How to succeed at native advertising – and how not to do it

To hear many media executives tell it, "native advertising" will be the solution to their revenue woes. And it's not just the dinosaurs either – Facebook's initial struggles with mobile revenues have seen many pinning their hopes on native advertising for other social networks.

"Native advertising" as a term is well on its way to becoming yet another buzzword. For now, we can take it to mean "anything but banners". For web publishers, this has meant that paid advertising has infiltrated editorial space, and now it's undercover, wearing the same headlines, bylines and layout.

The young pups, Buzzfeed and Quartz, produce this branded content using teams just like the ones producing the publication's own content. It's a quality over quantity play. That's not a bad idea, given the mammoth oversupply of paid media slots online, automatically bid for by tireless, unerring algorithms, which has driven traditional banner advertising prices down to a pittance.

The New York Times threw its hat in the ring as part of its latest redesign, launched this week. Public Editor Margaret Sullivan tried to convince us that everything will be fine: Pledging Clarity, The Times Plunges into Native Advertising. When I finished reading the piece, the site suggested I read another article headed "Advertising". I was stunned to see that it was identical in appearance to other articles beside it. But in fact, it wasn't advertising at all – it was a genuine editorial piece in the Media section on the topic of advertising. At least in my case, the confusion and mistrust has already started.

Facebook is finding its audience rapidly ageing as younger, more beautiful upstarts like Snapchat rebuff them. Native advertising on Facebook means incessantly telling me that my friends like Amazon, with a frequency limited only by the depth of the brand's pockets. The result, for me at least, is a news feed that has never been more boring. (In Facebook's defence, their acquisition of Instagram is looking smarter and smarter.)

A smarter approach

Some brands are taking a smarter approach and really succeeding with native advertising. They are bypassing publishing organisations and going straight to independent creators who have built their own audiences on online platforms, reaching tens of millions of viewers in the process. Here's a couple of examples that have caught my eye over the last couple of months.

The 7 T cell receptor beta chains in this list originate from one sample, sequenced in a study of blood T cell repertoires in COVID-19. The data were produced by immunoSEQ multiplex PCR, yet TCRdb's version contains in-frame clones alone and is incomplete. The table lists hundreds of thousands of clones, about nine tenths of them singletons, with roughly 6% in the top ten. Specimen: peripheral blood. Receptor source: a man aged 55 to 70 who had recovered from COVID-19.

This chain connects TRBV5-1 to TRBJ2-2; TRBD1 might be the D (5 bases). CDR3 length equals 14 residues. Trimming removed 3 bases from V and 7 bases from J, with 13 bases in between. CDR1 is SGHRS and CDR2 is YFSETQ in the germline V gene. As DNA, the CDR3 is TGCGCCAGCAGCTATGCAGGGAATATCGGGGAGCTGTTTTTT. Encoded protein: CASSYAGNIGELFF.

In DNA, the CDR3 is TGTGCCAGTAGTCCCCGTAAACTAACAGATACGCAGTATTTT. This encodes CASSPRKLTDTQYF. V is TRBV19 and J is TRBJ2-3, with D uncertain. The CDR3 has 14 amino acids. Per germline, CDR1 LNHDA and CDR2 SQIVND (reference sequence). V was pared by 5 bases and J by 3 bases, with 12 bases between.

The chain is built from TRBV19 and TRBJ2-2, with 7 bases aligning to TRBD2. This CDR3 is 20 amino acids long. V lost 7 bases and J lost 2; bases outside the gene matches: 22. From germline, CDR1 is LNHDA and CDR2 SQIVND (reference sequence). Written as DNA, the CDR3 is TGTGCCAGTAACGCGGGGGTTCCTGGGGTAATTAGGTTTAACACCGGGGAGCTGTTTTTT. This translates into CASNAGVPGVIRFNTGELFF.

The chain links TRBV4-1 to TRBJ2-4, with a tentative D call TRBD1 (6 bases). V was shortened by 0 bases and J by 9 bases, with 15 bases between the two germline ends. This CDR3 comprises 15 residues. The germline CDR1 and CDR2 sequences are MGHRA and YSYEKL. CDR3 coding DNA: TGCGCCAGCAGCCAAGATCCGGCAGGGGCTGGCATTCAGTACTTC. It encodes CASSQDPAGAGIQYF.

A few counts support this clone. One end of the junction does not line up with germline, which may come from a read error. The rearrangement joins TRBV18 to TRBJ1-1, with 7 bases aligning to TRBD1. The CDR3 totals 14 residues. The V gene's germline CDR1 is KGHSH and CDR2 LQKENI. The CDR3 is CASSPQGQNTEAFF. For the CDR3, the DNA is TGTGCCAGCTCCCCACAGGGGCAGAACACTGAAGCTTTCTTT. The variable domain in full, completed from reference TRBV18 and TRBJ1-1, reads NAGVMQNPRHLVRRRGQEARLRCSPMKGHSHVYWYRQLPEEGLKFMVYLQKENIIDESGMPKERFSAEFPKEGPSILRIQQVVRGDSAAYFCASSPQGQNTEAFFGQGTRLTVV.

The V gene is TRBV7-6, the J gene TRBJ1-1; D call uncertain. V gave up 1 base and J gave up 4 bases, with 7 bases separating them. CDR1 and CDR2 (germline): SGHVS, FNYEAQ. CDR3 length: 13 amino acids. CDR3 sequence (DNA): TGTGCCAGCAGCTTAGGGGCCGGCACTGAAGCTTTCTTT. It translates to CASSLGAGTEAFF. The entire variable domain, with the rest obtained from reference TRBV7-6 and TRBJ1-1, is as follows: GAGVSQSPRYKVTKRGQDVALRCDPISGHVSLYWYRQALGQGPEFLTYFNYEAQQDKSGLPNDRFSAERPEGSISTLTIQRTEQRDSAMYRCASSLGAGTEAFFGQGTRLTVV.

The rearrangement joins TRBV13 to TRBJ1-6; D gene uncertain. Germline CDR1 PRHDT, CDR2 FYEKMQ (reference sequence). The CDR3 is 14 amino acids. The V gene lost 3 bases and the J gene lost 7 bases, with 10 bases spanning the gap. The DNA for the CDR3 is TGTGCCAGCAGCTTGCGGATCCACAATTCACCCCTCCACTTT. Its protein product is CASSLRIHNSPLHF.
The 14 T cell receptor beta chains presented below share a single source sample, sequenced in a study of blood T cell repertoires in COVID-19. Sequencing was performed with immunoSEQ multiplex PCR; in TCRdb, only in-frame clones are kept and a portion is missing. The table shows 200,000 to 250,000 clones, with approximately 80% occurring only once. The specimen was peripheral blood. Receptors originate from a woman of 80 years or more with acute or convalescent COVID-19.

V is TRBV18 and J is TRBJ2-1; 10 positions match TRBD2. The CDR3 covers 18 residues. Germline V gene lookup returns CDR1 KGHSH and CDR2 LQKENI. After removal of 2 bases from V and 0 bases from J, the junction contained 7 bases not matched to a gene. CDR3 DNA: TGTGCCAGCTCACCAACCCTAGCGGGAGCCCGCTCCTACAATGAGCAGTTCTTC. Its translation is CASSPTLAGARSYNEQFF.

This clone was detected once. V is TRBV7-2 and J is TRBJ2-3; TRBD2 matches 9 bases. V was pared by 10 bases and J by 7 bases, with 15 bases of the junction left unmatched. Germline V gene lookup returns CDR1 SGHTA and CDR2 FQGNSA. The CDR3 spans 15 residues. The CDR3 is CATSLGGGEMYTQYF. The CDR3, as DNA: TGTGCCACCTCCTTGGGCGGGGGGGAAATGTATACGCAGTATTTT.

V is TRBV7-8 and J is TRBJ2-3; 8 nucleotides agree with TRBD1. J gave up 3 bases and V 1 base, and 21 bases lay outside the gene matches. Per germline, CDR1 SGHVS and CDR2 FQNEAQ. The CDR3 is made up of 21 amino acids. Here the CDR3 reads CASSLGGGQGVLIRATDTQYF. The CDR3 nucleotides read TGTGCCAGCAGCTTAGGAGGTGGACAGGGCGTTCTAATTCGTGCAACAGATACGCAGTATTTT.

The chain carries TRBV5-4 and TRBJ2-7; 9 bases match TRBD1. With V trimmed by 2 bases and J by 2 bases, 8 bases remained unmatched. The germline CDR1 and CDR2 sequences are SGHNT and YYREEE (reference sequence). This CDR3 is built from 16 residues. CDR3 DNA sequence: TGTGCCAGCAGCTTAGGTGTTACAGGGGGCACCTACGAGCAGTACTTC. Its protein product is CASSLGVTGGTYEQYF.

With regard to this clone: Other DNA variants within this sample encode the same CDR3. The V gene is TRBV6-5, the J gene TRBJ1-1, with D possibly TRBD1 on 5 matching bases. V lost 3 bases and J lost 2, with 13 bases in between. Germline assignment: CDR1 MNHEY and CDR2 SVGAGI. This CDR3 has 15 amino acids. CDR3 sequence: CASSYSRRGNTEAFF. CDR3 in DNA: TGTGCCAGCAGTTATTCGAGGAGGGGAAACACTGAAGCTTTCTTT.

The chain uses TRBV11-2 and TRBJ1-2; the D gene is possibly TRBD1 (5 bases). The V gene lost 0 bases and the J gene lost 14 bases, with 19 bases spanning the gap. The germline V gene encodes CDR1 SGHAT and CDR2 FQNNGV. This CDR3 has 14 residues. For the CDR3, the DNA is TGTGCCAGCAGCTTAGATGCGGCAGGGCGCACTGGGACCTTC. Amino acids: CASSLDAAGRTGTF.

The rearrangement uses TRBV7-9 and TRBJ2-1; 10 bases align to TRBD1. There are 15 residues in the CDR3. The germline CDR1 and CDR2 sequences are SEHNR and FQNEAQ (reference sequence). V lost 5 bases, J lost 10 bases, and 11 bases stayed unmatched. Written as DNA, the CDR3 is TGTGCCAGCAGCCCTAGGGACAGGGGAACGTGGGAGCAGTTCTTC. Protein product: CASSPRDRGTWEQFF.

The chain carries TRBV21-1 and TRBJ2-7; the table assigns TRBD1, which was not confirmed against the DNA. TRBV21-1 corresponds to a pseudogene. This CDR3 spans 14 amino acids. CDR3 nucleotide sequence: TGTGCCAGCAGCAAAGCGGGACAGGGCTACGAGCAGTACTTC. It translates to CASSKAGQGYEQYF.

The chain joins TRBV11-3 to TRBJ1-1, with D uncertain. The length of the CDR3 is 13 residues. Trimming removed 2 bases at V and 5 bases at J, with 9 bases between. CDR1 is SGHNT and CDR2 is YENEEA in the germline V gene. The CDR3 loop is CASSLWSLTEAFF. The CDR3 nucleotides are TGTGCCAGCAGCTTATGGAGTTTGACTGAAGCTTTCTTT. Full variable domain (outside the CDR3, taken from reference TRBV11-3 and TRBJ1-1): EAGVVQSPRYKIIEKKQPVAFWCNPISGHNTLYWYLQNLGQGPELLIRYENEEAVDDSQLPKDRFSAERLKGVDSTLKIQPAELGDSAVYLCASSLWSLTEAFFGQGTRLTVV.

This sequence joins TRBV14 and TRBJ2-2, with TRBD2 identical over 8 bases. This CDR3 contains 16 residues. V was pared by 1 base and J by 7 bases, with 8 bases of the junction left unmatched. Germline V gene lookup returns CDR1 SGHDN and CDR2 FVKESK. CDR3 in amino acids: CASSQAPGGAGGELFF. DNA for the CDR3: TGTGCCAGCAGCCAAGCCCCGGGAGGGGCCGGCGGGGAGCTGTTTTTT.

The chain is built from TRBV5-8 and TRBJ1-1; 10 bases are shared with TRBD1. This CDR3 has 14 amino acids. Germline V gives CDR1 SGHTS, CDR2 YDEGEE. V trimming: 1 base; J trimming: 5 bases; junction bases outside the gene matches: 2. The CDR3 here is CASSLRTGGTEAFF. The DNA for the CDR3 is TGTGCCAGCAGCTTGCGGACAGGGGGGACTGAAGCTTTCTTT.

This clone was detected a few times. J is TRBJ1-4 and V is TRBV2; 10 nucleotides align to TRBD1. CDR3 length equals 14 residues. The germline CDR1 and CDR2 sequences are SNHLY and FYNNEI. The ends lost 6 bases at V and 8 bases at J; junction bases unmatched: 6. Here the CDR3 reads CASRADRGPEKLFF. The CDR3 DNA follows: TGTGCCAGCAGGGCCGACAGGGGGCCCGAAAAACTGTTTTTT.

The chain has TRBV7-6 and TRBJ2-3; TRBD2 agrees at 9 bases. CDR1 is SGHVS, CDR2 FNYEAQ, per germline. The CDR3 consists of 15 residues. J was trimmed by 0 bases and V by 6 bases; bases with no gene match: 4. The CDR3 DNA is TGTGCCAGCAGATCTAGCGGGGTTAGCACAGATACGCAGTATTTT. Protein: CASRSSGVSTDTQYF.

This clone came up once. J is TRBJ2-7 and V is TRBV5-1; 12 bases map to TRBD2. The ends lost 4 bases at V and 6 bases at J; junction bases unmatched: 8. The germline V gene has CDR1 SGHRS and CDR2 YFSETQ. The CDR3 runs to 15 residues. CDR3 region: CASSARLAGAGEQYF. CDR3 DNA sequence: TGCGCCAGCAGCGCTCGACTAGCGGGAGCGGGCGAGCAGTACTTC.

Mountain Dew, Ubisoft & Devin Super Tramp

"Devin Super Tramp" is a YouTuber who built a following on videos of himself and his friends pulling various extreme sports stunts. There's the daredevil flavour of MTV's Jackass, but less gross and with more health and safety concerns. That makes his videos perfect for brands like Mountain Dew, Ford and Ubisoft. Now Devin's friends wear an occasional Mountain Dew t-shirt on camera and the videos are still just as fun and watchable, and a parkour video for Ubisoft has racked up seven million views. This is advertising that is truly native to the platform. There's no distinction between it and non-paid media. (In fact, these videos themselves have traditional banner and pre-roll ads.)

Fruittare & LaurenLemon

LaurenLemon's colourful Instagram posts have earned her 200,000 followers, who occasionally see a photo featuring a product being promoted in Lauren's signature style.

Samsung & Chase Jarvis

Chase Jarvis is a commercial photographer that has built an audience with candid and copious blogging. Samsung ran a smart campaign where Jarvis arranged and documented a crazy photo shoot with trampolines and cannons of coloured powder. Jarvis reviewed the images on set on Samsung monitors. The clever part of this is how well targeted Samsung's message is – Jarvis' audience of photography enthusiasts and professionals overlaps perfectly with Samsung's market for this product.

20th Century Fox & Casey Neistat

The marketing team for the film, The Secret Life of Walter Mitty, gave filmmaker and YouTuber Casey Neistat $25,000 to do something to promote the film. Neistat took the money to the Philippines and spent it on aid for those affected by the terrible typhoon there, racking up 2.5 million views for the video he made about it. Previously Neistat also made a low-fi ad for Mercedes and a video for Nike that racked up over 10 million views.

As always though, the Onion put it best: SPONSORED: The Taliban Is A Vibrant And Thriving Political Movement. (Hi, NSA!)

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